Senior Service Engineer, Microsoft Visual Studio Team Foundation Service
This is a question that I get occasionally, and it’s covered in more detail in the Professional Team Foundation Server 2012 book that I wrote.
Team Foundation Server has a Job Agent built in. It’s implemented as a Windows Service that runs on your Application Tier servers. There are some tables and stored procedures in the Tfs_Configuration database and your collection databases that define the jobs, the job queue and the job history. You can read more about the internals of the TFS Background Job Agent in Chris Sidi’s blog post, including how to control it using the TFS API and PowerShell.
The following table describes all of the jobs across the configuration and collection databases and their default schedule:
Build Cleanup Job
Build Information Cleanup Job
Build Warehouse Sync
Cleanup Discussion Database
Cleanup TestManagement Database
Common Structures Warehouse Sync
File Container Cleanup
Job History Cleanup Job
Message Queue Cleanup Job
7 days (collection)1 day (configuration)
Prune Registry Audit Log
Repopulate Dynamic Suites
Security Identity Cleanup Job
Synchronize Test Cases
Team Foundation Server Activity Logging Administration
Team Foundation Server Coverage Analysis
Team Foundation Server Event Processing
Team Foundation Server Framework Data Cleanup
Team Foundation Server Framework File Service Cleanup
Team Foundation Server Send Mail Job
Test Management Warehouse Sync
Upgrade - Version Control Code Churn Online
Version Control Administration
Version Control Code Churn
Version Control Delta Processing
Version Control Statistics Update
Version Control Warehouse Sync
Work Item Tracking Administration
Work Item Tracking Integration Synchronization
Work Item Tracking Referenced Identities Update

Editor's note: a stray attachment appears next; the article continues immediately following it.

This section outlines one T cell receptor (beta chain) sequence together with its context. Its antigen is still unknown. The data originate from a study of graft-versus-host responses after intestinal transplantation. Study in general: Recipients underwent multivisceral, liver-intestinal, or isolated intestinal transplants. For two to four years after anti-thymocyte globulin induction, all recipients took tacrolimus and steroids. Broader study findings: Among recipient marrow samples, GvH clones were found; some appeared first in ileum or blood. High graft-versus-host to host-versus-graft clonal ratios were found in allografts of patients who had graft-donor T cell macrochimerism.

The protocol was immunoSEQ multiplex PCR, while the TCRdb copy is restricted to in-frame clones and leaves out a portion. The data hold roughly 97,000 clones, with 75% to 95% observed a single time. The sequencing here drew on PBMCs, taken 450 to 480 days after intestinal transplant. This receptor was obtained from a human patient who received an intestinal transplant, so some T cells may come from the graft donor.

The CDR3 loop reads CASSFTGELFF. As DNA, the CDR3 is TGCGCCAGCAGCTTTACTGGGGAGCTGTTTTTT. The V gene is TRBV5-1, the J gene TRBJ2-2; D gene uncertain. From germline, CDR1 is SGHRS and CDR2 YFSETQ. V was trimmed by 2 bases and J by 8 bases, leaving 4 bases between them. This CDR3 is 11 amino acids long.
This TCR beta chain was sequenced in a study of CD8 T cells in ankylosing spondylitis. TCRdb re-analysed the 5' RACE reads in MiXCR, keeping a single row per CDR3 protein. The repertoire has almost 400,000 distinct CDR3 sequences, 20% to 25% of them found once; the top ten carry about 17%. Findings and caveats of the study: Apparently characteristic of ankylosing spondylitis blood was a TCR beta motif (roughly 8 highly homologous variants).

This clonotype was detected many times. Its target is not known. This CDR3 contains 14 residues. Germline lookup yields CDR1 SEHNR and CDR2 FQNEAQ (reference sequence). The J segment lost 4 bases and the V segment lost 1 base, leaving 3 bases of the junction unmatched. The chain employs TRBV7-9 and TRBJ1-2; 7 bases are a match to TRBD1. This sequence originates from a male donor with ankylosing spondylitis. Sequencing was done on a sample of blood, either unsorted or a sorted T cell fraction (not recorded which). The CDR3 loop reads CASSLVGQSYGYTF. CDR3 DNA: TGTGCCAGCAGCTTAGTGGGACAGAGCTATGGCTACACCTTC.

Work Item Tracking Remove Orphan Attachments
Work Item Tracking Remove unused constants
Work Item Tracking Warehouse Sync
The ones that I often get questions about are the following:
Update: Thanks for the comment Tommy - I forgot a very important aspect of some of these jobs. Although the default schedules are listed above, some of them are queued 'on demand' by events that happen in TFS. Two examples of this are:
Another concept which you might come across is 'Host Dormancy'. This is a feature built-in to the 'kernel' of TFS that will pause jobs from running if a collection hasn't been accessed in a period of time. If a collection isn't being accessed, that means that the data isn't changing, so there's no need to run some jobs. This is key functionality that allows the Team Foundation Service to scale to thousands of collections.
How about the more frequent jobs?
If I'm not mistaken there is a job that checks if emails should be sent that runs every 2 minutes, and a job that runs every 5 minutes to update the Warehouse from the TPC databases?
It's a great list btw, I just want to clear up possible confusion on my side.
@Tommy - I updated the post with an answer to your question. Hope that clears up the confusion.
Any chance of getting descriptions for what each of these jobs do, specifically "Work Item Tracking Integration Synchronization"?
@Computerpaul - Most of them are self-explanatory. Were there any in particular you wanted to know about?
Page 692 of the book I wrote describes some of the important ones. Grab yourself a copy at http://bit.ly/ProTFS2012
@Grant Holliday - I was specifically looking for the "Work Item Tracking Integration Synchronization" job